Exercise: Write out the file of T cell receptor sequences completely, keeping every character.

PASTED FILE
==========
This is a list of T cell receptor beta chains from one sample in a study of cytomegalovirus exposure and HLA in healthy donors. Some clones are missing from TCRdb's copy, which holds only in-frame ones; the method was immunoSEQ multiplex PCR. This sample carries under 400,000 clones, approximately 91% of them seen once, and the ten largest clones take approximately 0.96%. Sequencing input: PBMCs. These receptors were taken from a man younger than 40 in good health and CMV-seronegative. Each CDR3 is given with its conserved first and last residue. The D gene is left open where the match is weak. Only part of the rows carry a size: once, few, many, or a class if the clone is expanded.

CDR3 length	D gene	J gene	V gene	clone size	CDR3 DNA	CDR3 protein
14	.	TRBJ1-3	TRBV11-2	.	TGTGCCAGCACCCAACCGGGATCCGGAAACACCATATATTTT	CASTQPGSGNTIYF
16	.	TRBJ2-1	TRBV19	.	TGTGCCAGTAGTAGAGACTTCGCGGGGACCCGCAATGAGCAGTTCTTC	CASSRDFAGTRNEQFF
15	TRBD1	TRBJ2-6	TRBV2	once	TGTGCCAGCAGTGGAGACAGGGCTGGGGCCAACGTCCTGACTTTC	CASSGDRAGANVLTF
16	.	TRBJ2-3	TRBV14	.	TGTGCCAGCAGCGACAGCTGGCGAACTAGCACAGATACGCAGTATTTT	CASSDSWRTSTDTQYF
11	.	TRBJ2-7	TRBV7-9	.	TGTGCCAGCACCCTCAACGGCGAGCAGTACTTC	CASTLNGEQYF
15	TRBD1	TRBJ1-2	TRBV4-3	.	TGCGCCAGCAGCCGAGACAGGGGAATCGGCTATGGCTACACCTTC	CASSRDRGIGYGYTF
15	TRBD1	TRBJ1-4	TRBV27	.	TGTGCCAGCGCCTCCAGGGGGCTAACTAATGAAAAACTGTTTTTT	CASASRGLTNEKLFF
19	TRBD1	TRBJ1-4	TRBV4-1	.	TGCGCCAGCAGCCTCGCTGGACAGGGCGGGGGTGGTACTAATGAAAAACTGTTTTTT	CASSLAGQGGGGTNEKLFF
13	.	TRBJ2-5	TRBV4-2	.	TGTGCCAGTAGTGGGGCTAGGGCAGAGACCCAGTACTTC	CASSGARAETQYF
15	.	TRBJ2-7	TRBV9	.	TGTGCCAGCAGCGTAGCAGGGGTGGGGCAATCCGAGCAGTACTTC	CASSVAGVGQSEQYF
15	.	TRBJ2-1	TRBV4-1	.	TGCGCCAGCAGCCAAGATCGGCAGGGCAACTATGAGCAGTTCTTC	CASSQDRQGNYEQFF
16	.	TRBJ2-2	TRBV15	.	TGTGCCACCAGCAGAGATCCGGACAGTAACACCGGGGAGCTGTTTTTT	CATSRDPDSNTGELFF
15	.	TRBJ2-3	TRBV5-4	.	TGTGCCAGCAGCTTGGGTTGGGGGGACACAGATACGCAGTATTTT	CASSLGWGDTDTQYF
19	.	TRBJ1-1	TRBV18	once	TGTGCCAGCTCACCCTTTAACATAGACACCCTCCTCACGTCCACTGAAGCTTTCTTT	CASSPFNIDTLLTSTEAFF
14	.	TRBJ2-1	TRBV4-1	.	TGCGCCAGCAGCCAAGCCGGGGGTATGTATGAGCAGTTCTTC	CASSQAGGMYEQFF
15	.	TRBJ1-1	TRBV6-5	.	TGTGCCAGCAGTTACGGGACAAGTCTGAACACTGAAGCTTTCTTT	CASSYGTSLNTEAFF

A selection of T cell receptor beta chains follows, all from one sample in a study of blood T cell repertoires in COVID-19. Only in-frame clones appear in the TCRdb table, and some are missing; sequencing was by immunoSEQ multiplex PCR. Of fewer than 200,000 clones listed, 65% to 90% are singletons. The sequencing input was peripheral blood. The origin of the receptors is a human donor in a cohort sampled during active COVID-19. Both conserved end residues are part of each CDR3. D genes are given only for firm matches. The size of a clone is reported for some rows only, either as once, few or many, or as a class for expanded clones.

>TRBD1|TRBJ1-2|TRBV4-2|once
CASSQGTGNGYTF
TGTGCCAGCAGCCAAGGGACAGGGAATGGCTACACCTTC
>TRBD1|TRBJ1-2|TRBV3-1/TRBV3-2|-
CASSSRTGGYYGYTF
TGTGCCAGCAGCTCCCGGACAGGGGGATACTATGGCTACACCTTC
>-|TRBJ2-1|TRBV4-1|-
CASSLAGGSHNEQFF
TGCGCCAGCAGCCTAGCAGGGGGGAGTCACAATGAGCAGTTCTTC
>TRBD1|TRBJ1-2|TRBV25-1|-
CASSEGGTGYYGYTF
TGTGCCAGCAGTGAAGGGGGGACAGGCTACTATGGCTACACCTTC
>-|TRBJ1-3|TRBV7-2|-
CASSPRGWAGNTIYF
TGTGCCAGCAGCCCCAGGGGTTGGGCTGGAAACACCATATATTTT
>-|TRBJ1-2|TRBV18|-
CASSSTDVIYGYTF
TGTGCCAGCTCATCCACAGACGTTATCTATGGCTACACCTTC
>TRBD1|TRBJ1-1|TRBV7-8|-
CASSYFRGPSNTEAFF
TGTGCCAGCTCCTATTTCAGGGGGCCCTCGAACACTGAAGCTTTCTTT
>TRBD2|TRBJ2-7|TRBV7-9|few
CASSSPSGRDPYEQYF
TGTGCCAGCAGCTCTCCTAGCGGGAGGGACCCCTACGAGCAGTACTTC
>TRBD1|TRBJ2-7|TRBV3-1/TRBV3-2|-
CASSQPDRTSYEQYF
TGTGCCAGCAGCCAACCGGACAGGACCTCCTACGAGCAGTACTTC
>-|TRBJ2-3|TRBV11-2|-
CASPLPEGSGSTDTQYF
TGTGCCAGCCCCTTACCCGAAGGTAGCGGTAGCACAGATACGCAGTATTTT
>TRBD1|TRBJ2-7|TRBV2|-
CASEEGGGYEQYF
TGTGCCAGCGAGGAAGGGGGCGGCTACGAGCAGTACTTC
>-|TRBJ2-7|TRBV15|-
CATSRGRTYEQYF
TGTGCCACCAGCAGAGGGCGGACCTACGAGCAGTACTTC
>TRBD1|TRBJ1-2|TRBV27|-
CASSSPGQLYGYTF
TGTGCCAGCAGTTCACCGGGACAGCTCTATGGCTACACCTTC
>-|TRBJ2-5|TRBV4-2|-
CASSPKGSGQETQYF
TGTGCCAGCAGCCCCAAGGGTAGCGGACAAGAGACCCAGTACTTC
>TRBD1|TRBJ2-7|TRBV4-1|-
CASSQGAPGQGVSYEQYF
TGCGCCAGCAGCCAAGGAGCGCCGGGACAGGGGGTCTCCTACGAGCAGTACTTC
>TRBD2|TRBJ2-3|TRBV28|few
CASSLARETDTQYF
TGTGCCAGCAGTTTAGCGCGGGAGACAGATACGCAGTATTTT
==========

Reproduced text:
This is a list of T cell receptor beta chains from one sample in a study of cytomegalovirus exposure and HLA in healthy donors. Some clones are missing from TCRdb's copy, which holds only in-frame ones; the method was immunoSEQ multiplex PCR. This sample carries under 400,000 clones, approximately 91% of them seen once, and the ten largest clones take approximately 0.96%. Sequencing input: PBMCs. These receptors were taken from a man younger than 40 in good health and CMV-seronegative. Each CDR3 is given with its conserved first and last residue. The D gene is left open where the match is weak. Only part of the rows carry a size: once, few, many, or a class if the clone is expanded.

CDR3 length	D gene	J gene	V gene	clone size	CDR3 DNA	CDR3 protein
14	.	TRBJ1-3	TRBV11-2	.	TGTGCCAGCACCCAACCGGGATCCGGAAACACCATATATTTT	CASTQPGSGNTIYF
16	.	TRBJ2-1	TRBV19	.	TGTGCCAGTAGTAGAGACTTCGCGGGGACCCGCAATGAGCAGTTCTTC	CASSRDFAGTRNEQFF
15	TRBD1	TRBJ2-6	TRBV2	once	TGTGCCAGCAGTGGAGACAGGGCTGGGGCCAACGTCCTGACTTTC	CASSGDRAGANVLTF
16	.	TRBJ2-3	TRBV14	.	TGTGCCAGCAGCGACAGCTGGCGAACTAGCACAGATACGCAGTATTTT	CASSDSWRTSTDTQYF
11	.	TRBJ2-7	TRBV7-9	.	TGTGCCAGCACCCTCAACGGCGAGCAGTACTTC	CASTLNGEQYF
15	TRBD1	TRBJ1-2	TRBV4-3	.	TGCGCCAGCAGCCGAGACAGGGGAATCGGCTATGGCTACACCTTC	CASSRDRGIGYGYTF
15	TRBD1	TRBJ1-4	TRBV27	.	TGTGCCAGCGCCTCCAGGGGGCTAACTAATGAAAAACTGTTTTTT	CASASRGLTNEKLFF
19	TRBD1	TRBJ1-4	TRBV4-1	.	TGCGCCAGCAGCCTCGCTGGACAGGGCGGGGGTGGTACTAATGAAAAACTGTTTTTT	CASSLAGQGGGGTNEKLFF
13	.	TRBJ2-5	TRBV4-2	.	TGTGCCAGTAGTGGGGCTAGGGCAGAGACCCAGTACTTC	CASSGARAETQYF
15	.	TRBJ2-7	TRBV9	.	TGTGCCAGCAGCGTAGCAGGGGTGGGGCAATCCGAGCAGTACTTC	CASSVAGVGQSEQYF
15	.	TRBJ2-1	TRBV4-1	.	TGCGCCAGCAGCCAAGATCGGCAGGGCAACTATGAGCAGTTCTTC	CASSQDRQGNYEQFF
16	.	TRBJ2-2	TRBV15	.	TGTGCCACCAGCAGAGATCCGGACAGTAACACCGGGGAGCTGTTTTTT	CATSRDPDSNTGELFF
15	.	TRBJ2-3	TRBV5-4	.	TGTGCCAGCAGCTTGGGTTGGGGGGACACAGATACGCAGTATTTT	CASSLGWGDTDTQYF
19	.	TRBJ1-1	TRBV18	once	TGTGCCAGCTCACCCTTTAACATAGACACCCTCCTCACGTCCACTGAAGCTTTCTTT	CASSPFNIDTLLTSTEAFF
14	.	TRBJ2-1	TRBV4-1	.	TGCGCCAGCAGCCAAGCCGGGGGTATGTATGAGCAGTTCTTC	CASSQAGGMYEQFF
15	.	TRBJ1-1	TRBV6-5	.	TGTGCCAGCAGTTACGGGACAAGTCTGAACACTGAAGCTTTCTTT	CASSYGTSLNTEAFF

A selection of T cell receptor beta chains follows, all from one sample in a study of blood T cell repertoires in COVID-19. Only in-frame clones appear in the TCRdb table, and some are missing; sequencing was by immunoSEQ multiplex PCR. Of fewer than 200,000 clones listed, 65% to 90% are singletons. The sequencing input was peripheral blood. The origin of the receptors is a human donor in a cohort sampled during active COVID-19. Both conserved end residues are part of each CDR3. D genes are given only for firm matches. The size of a clone is reported for some rows only, either as once, few or many, or as a class for expanded clones.

>TRBD1|TRBJ1-2|TRBV4-2|once
CASSQGTGNGYTF
TGTGCCAGCAGCCAAGGGACAGGGAATGGCTACACCTTC
>TRBD1|TRBJ1-2|TRBV3-1/TRBV3-2|-
CASSSRTGGYYGYTF
TGTGCCAGCAGCTCCCGGACAGGGGGATACTATGGCTACACCTTC
>-|TRBJ2-1|TRBV4-1|-
CASSLAGGSHNEQFF
TGCGCCAGCAGCCTAGCAGGGGGGAGTCACAATGAGCAGTTCTTC
>TRBD1|TRBJ1-2|TRBV25-1|-
CASSEGGTGYYGYTF
TGTGCCAGCAGTGAAGGGGGGACAGGCTACTATGGCTACACCTTC
>-|TRBJ1-3|TRBV7-2|-
CASSPRGWAGNTIYF
TGTGCCAGCAGCCCCAGGGGTTGGGCTGGAAACACCATATATTTT
>-|TRBJ1-2|TRBV18|-
CASSSTDVIYGYTF
TGTGCCAGCTCATCCACAGACGTTATCTATGGCTACACCTTC
>TRBD1|TRBJ1-1|TRBV7-8|-
CASSYFRGPSNTEAFF
TGTGCCAGCTCCTATTTCAGGGGGCCCTCGAACACTGAAGCTTTCTTT
>TRBD2|TRBJ2-7|TRBV7-9|few
CASSSPSGRDPYEQYF
TGTGCCAGCAGCTCTCCTAGCGGGAGGGACCCCTACGAGCAGTACTTC
>TRBD1|TRBJ2-7|TRBV3-1/TRBV3-2|-
CASSQPDRTSYEQYF
TGTGCCAGCAGCCAACCGGACAGGACCTCCTACGAGCAGTACTTC
>-|TRBJ2-3|TRBV11-2|-
CASPLPEGSGSTDTQYF
TGTGCCAGCCCCTTACCCGAAGGTAGCGGTAGCACAGATACGCAGTATTTT
>TRBD1|TRBJ2-7|TRBV2|-
CASEEGGGYEQYF
TGTGCCAGCGAGGAAGGGGGCGGCTACGAGCAGTACTTC
>-|TRBJ2-7|TRBV15|-
CATSRGRTYEQYF
TGTGCCACCAGCAGAGGGCGGACCTACGAGCAGTACTTC
>TRBD1|TRBJ1-2|TRBV27|-
CASSSPGQLYGYTF
TGTGCCAGCAGTTCACCGGGACAGCTCTATGGCTACACCTTC
>-|TRBJ2-5|TRBV4-2|-
CASSPKGSGQETQYF
TGTGCCAGCAGCCCCAAGGGTAGCGGACAAGAGACCCAGTACTTC
>TRBD1|TRBJ2-7|TRBV4-1|-
CASSQGAPGQGVSYEQYF
TGCGCCAGCAGCCAAGGAGCGCCGGGACAGGGGGTCTCCTACGAGCAGTACTTC
>TRBD2|TRBJ2-3|TRBV28|few
CASSLARETDTQYF
TGTGCCAGCAGTTTAGCGCGGGAGACAGATACGCAGTATTTT